Its plot may be a bit derivative and its politics are somewhat incoherent, but Saltburn is a fun, sexy romp full of great visuals and aristocratic excess
Saltburn very much resembles its cast of colourful characters: it’s sexy, it's funny and it doesn’t have a single original idea in its pretty little head. It concerns the intense friendship that forms between Oliver (Keoghan), a shy wee working-class lad from Merseyside who’s embarking on his first year at Oxford, and Felix (Elordi), a statuesque aristocrat whose charisma has the gravitational pull of the sun. The chalk and cheese pair become fast friends over first year, with Felix enamoured with Oliver’s tales of growing up poor in a filthy council house, while Oliver is simply enamoured.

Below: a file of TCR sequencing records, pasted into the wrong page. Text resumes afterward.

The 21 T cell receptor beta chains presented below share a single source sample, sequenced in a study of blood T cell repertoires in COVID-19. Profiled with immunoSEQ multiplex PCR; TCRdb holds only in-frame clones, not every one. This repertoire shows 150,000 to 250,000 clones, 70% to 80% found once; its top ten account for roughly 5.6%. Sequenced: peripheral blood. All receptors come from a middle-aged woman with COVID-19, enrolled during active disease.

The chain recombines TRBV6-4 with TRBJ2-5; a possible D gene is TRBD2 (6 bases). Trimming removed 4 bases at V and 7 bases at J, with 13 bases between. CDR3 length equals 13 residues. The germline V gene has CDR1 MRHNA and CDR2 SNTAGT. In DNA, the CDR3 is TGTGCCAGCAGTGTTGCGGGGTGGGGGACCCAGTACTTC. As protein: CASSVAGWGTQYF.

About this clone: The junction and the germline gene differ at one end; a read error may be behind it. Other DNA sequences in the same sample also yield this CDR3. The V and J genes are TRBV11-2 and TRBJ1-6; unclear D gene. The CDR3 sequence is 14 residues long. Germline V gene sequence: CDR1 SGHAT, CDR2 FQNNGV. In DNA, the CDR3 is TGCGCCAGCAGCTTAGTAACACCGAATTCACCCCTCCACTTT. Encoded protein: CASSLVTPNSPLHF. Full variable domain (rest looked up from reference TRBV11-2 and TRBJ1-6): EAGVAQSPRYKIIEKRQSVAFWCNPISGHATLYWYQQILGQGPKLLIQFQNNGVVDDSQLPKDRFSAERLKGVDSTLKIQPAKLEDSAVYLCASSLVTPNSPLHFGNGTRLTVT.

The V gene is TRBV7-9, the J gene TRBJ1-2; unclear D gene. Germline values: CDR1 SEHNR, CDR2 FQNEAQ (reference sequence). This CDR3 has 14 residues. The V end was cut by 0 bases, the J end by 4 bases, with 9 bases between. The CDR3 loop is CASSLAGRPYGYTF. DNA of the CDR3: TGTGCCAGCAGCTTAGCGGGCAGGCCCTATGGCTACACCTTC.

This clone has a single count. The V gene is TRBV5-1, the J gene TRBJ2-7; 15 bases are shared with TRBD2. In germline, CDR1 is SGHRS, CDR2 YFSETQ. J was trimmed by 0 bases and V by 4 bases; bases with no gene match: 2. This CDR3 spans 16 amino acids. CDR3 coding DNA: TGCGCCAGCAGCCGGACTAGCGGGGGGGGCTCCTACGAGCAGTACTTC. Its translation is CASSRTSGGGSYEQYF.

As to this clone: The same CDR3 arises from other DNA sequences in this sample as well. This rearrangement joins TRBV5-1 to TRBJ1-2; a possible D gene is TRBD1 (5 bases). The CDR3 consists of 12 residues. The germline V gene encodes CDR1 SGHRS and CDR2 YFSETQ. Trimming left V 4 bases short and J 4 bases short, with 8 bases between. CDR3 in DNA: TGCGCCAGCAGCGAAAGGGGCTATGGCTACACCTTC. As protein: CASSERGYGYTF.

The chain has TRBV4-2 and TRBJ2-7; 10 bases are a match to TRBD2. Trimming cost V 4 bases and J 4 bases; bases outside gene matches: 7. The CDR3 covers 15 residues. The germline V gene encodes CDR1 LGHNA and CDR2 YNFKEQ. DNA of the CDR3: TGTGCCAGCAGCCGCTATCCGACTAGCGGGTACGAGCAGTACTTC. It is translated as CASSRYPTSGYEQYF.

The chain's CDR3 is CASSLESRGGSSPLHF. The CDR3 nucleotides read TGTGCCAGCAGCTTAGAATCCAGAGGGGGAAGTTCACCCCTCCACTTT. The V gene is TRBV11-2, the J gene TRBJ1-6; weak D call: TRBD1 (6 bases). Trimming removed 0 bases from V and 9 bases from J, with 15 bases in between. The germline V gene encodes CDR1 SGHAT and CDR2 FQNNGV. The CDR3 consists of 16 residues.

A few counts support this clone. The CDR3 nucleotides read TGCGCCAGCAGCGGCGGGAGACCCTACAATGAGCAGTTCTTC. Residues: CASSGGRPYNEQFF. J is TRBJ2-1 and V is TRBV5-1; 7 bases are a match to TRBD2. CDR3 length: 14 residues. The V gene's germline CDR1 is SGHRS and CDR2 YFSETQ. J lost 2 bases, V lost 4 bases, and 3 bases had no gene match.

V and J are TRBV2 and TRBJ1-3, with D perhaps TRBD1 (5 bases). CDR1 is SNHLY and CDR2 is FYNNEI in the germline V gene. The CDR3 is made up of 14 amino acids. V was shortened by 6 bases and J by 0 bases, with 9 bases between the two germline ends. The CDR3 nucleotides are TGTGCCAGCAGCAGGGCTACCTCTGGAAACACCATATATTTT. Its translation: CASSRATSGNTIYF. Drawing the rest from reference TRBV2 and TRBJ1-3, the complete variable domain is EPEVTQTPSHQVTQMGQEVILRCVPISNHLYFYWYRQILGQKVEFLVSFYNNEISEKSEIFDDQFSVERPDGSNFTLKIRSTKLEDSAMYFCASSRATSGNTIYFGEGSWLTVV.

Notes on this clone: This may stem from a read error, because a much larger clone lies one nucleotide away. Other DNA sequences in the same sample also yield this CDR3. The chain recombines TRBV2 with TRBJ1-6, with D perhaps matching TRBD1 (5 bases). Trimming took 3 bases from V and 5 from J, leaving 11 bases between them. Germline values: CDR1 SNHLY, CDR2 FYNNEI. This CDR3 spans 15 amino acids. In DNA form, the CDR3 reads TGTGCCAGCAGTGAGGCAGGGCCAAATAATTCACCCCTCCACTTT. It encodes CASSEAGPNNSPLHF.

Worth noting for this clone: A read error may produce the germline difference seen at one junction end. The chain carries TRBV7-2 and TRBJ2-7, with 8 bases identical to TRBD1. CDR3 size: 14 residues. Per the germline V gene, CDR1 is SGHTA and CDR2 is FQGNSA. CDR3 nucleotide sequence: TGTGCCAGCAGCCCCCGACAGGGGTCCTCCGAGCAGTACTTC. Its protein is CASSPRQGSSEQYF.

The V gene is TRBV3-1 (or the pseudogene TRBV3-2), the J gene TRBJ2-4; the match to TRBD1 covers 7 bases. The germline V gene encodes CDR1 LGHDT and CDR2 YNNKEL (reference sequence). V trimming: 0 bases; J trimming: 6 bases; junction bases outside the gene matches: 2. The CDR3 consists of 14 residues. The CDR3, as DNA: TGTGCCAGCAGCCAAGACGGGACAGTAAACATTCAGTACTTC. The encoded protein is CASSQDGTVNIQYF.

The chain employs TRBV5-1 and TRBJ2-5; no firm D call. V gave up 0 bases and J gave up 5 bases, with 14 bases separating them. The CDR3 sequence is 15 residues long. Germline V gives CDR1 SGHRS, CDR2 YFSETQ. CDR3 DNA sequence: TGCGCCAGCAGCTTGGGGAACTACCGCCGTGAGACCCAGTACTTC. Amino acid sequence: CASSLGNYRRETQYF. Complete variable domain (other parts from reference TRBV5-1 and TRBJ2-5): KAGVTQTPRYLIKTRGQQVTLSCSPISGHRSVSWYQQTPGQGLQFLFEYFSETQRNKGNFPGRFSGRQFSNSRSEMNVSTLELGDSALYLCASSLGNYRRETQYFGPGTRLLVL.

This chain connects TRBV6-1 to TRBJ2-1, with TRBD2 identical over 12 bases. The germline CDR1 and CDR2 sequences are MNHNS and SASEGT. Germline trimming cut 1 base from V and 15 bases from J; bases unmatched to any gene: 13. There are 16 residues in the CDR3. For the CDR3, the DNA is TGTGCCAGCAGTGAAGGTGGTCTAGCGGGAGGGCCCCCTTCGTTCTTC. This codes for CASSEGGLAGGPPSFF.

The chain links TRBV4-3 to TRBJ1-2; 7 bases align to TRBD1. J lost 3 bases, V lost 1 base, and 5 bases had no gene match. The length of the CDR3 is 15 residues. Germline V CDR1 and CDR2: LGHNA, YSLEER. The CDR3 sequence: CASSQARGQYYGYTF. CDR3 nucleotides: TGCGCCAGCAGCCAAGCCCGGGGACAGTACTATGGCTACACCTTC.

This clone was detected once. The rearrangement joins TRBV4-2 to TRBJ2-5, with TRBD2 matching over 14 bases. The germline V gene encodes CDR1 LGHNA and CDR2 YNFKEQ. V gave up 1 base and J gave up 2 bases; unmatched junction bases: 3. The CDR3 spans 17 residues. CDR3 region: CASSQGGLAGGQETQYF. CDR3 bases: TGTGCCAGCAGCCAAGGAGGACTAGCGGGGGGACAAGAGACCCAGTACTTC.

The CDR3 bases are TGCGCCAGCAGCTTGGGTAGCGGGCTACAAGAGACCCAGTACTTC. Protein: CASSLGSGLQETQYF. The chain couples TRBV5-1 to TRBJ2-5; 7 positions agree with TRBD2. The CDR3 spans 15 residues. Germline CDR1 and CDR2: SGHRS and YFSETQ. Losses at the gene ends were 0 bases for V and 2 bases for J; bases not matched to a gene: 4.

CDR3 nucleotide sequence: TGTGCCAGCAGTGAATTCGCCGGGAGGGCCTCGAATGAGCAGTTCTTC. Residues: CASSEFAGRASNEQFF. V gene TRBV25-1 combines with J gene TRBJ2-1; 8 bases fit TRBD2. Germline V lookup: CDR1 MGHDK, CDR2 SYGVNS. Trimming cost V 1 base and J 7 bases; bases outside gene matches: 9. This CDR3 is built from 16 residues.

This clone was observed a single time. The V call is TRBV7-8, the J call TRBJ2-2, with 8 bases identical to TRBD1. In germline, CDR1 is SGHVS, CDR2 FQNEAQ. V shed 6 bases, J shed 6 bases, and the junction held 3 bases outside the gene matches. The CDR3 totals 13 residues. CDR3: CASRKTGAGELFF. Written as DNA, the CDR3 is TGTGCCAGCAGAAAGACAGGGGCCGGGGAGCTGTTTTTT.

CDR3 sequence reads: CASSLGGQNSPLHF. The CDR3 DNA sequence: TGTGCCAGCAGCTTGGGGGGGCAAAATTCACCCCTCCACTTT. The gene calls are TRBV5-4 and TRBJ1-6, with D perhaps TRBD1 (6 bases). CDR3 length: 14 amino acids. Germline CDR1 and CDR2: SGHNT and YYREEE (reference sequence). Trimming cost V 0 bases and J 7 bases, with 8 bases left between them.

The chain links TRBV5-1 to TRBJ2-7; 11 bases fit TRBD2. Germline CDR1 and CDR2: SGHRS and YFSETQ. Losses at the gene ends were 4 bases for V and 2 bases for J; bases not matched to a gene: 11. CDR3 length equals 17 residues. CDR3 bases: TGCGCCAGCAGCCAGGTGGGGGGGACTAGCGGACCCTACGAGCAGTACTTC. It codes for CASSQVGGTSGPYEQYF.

The bromance kicks up a gear when Felix invites Oliver to stay at his family pile, the sprawling country estate of the title where weeknight dinners are black-tie events and impromptu birthday bashes are wilder than Berghain. Here we meet Felix’s blue-blooded brood and they’re a riot of awfulness. Particularly hilarious is Rosamund Pike as Felix’s mother, an ex-model with a talent for withering comments disguised as compliments.
Initially, it seems writer-director Emerald Fennell is trying to make a comment on the British class system but as her lurid plot unfolds it becomes clear her politics around social status are as incoherent as they were on rape culture in Promising Young Woman. Saltburn thankfully doesn’t leave the same bitter taste, though. Derivative it may be – the plot is a salad of ideas pinched from Evelyn Waugh, Patricia Highsmith and Pasolini – you won’t be bored for a second as you swim in its jaw-dropping imagery and thigh-slapping one-liners.
Released 17 Nov by Warner Bros., certificate 15